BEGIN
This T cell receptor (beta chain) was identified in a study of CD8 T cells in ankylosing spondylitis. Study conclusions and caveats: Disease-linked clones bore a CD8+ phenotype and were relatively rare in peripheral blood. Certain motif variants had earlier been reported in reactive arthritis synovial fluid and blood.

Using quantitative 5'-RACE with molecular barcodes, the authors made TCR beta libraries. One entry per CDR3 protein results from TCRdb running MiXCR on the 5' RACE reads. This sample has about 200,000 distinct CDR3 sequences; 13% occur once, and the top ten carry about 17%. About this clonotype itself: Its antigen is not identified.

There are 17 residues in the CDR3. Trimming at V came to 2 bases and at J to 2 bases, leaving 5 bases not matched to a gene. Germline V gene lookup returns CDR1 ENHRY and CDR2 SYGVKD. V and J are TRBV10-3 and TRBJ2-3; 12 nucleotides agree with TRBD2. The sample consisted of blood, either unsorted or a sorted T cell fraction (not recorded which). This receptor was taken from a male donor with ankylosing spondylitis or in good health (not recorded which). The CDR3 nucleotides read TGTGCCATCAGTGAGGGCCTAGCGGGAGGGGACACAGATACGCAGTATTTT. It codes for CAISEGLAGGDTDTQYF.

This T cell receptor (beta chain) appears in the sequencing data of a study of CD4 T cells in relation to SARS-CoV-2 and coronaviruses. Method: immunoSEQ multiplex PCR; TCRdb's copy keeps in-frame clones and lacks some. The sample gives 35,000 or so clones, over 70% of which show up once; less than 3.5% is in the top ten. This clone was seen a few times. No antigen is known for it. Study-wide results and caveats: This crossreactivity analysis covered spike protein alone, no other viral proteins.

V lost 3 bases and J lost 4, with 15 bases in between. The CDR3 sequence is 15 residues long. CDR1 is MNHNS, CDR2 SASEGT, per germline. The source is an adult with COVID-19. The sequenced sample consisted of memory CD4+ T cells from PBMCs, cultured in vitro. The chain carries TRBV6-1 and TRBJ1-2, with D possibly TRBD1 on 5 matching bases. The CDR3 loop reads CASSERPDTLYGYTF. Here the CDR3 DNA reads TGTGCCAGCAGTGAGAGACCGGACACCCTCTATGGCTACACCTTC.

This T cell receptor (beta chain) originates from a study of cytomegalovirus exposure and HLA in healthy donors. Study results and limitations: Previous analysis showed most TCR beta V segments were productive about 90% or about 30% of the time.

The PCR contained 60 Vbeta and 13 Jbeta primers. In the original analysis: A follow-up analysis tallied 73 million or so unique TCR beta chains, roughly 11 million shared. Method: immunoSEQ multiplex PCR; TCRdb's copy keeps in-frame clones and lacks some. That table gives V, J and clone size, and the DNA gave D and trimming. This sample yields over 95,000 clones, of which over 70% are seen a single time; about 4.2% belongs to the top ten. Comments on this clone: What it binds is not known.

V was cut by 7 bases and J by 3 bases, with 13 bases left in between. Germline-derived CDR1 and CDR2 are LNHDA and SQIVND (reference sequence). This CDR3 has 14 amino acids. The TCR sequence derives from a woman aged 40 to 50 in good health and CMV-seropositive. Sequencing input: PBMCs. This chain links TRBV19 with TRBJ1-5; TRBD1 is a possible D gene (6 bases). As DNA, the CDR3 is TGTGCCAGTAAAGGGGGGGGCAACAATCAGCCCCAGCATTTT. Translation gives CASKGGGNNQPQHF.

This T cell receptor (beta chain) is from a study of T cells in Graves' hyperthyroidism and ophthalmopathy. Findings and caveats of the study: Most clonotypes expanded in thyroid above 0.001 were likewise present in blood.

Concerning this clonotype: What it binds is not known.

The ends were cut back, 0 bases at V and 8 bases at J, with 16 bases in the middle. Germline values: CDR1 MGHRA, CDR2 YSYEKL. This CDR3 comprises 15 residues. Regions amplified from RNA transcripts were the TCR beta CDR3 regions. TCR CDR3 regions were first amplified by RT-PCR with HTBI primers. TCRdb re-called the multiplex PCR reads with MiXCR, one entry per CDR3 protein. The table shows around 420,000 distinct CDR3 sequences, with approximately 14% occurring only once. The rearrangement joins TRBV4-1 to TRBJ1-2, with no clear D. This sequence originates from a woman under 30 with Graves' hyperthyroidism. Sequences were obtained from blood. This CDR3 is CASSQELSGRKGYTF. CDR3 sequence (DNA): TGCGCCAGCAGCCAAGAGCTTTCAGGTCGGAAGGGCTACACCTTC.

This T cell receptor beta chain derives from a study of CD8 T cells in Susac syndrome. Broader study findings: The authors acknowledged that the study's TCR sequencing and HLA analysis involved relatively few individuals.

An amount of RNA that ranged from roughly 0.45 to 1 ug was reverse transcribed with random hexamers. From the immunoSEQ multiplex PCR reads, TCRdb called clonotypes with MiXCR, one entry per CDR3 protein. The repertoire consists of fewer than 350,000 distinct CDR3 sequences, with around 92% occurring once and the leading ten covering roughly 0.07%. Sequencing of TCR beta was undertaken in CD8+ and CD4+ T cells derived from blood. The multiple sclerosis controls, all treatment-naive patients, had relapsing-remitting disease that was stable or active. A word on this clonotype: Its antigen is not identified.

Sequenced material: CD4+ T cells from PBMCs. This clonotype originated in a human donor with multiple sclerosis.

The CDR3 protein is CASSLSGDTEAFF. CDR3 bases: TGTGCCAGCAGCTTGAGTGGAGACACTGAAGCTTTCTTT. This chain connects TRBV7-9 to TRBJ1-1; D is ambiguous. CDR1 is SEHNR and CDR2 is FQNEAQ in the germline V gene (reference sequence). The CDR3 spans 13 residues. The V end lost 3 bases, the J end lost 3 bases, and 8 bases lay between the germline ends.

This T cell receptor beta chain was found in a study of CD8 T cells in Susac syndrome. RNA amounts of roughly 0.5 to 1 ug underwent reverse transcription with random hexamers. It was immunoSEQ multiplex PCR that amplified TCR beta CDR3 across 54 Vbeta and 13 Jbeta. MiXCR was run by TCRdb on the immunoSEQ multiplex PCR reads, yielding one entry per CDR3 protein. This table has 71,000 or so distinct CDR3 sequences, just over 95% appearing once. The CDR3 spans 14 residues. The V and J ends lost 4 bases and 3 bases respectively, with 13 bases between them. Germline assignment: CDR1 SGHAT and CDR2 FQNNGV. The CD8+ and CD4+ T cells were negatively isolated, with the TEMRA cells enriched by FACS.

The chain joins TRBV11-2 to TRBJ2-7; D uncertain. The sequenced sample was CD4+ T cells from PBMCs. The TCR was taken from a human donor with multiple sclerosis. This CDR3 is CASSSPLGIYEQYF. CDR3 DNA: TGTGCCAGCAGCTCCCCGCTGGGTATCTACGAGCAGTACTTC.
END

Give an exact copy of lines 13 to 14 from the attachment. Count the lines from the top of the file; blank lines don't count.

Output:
An amount of RNA that ranged from roughly 0.45 to 1 ug was reverse transcribed with random hexamers. From the immunoSEQ multiplex PCR reads, TCRdb called clonotypes with MiXCR, one entry per CDR3 protein. The repertoire consists of fewer than 350,000 distinct CDR3 sequences, with around 92% occurring once and the leading ten covering roughly 0.07%. Sequencing of TCR beta was undertaken in CD8+ and CD4+ T cells derived from blood. The multiple sclerosis controls, all treatment-naive patients, had relapsing-remitting disease that was stable or active. A word on this clonotype: Its antigen is not identified.

Sequenced material: CD4+ T cells from PBMCs. This clonotype originated in a human donor with multiple sclerosis.